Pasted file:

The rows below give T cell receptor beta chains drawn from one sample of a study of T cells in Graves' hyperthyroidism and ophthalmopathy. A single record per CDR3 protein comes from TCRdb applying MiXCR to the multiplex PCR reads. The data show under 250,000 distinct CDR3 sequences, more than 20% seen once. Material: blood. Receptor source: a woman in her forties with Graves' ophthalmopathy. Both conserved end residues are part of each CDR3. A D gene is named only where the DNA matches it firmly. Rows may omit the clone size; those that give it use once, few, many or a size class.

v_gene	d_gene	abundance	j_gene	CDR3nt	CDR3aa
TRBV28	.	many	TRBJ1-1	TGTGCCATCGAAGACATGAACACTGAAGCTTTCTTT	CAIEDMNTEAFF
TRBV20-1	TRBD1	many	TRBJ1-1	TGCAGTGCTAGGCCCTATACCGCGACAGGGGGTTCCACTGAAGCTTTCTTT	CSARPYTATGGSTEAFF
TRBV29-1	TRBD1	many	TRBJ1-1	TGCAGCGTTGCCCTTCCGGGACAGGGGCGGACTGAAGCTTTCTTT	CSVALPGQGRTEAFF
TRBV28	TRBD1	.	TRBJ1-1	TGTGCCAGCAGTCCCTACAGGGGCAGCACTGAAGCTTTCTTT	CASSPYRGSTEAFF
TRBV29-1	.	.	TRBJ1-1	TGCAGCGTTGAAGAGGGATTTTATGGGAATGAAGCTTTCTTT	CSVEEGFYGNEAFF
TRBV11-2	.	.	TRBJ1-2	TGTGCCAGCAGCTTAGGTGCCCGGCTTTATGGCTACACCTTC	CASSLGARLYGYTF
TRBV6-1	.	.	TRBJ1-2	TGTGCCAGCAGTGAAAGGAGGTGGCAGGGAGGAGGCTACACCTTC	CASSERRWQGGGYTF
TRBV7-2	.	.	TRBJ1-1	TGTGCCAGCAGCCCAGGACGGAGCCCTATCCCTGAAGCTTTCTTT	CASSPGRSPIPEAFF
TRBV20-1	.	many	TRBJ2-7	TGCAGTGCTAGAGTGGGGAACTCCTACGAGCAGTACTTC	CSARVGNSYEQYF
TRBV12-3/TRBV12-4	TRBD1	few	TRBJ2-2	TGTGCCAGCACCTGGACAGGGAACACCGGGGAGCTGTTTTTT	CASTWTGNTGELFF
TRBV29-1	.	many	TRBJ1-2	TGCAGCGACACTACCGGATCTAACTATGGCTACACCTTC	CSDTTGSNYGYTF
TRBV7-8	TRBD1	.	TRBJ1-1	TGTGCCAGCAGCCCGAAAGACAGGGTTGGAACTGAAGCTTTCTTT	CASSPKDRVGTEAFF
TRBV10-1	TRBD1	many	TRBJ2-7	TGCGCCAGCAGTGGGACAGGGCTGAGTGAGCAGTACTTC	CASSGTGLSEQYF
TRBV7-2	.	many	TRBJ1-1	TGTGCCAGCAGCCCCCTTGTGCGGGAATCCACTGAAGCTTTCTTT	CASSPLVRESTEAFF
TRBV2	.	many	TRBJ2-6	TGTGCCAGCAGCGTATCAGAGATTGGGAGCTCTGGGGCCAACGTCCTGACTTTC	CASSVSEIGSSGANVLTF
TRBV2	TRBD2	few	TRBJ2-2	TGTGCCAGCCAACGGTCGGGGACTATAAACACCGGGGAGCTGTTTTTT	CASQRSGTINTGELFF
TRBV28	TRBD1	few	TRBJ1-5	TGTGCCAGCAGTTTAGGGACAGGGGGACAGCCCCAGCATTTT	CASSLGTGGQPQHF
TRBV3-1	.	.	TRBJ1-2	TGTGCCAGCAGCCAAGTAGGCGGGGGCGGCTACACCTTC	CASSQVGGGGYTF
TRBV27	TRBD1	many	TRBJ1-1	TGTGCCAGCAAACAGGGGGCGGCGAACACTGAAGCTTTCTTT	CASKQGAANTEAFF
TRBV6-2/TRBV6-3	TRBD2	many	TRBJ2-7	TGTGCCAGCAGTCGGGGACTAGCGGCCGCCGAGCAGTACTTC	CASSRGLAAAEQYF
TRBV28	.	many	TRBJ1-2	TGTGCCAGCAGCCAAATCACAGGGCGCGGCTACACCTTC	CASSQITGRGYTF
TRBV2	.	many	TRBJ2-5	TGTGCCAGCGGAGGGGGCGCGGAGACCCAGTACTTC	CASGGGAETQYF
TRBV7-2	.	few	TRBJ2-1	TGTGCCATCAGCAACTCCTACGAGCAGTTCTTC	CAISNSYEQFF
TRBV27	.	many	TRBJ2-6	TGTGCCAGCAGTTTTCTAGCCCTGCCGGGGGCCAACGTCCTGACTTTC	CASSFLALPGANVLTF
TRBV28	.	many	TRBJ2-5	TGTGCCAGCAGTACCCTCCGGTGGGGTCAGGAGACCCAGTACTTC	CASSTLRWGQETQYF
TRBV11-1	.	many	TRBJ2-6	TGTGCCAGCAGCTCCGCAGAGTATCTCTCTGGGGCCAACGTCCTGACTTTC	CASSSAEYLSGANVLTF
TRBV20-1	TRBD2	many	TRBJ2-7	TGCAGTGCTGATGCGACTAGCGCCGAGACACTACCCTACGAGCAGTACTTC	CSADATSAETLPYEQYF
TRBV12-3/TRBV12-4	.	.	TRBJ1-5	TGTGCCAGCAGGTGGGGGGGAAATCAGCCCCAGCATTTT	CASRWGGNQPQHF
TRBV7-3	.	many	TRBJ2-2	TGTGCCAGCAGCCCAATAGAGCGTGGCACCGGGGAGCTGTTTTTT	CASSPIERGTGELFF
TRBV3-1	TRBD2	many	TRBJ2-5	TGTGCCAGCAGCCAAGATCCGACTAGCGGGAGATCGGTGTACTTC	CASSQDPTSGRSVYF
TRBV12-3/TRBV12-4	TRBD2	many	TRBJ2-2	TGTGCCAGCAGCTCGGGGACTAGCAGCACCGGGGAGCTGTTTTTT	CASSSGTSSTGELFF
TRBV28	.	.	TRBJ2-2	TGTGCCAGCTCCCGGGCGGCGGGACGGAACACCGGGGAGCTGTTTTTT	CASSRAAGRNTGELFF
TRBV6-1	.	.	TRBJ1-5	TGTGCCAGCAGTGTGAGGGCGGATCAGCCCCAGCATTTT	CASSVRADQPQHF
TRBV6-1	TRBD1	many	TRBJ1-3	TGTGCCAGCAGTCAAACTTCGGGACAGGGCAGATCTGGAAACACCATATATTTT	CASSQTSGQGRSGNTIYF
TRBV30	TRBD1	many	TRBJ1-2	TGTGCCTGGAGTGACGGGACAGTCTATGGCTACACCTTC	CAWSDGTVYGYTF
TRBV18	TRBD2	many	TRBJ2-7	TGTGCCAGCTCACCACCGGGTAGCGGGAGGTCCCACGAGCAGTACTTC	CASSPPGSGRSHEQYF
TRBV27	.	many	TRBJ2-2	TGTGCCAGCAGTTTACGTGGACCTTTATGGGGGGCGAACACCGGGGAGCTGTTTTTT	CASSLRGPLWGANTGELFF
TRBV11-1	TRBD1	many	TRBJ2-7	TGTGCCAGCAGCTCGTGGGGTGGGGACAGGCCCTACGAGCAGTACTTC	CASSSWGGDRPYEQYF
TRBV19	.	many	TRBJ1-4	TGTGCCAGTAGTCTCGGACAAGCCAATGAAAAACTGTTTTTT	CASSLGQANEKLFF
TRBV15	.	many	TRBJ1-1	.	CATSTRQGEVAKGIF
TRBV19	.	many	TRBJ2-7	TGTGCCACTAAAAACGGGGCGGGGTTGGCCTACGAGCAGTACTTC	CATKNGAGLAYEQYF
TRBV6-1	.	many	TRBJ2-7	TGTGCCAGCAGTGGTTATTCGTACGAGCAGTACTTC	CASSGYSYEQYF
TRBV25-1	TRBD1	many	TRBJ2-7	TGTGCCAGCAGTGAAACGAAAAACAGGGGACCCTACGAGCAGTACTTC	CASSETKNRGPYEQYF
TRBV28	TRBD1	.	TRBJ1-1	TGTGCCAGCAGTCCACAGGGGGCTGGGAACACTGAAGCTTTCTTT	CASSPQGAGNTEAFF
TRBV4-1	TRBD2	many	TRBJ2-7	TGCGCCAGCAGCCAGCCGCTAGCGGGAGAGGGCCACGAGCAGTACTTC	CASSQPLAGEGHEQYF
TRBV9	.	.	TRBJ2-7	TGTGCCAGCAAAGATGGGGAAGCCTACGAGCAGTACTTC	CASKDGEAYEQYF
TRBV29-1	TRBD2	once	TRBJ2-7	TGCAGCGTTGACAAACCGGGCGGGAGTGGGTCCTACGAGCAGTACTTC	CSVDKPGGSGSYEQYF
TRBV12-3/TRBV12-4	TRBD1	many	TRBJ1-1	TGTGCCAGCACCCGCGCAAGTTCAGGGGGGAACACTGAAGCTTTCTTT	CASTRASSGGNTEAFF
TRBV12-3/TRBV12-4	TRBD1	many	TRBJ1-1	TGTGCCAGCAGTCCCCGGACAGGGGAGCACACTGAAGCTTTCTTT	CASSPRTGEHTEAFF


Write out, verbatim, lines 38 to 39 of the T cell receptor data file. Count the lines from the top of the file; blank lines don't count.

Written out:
TRBV18	TRBD2	many	TRBJ2-7	TGTGCCAGCTCACCACCGGGTAGCGGGAGGTCCCACGAGCAGTACTTC	CASSPPGSGRSHEQYF
TRBV27	.	many	TRBJ2-2	TGTGCCAGCAGTTTACGTGGACCTTTATGGGGGGCGAACACCGGGGAGCTGTTTTTT	CASSLRGPLWGANTGELFF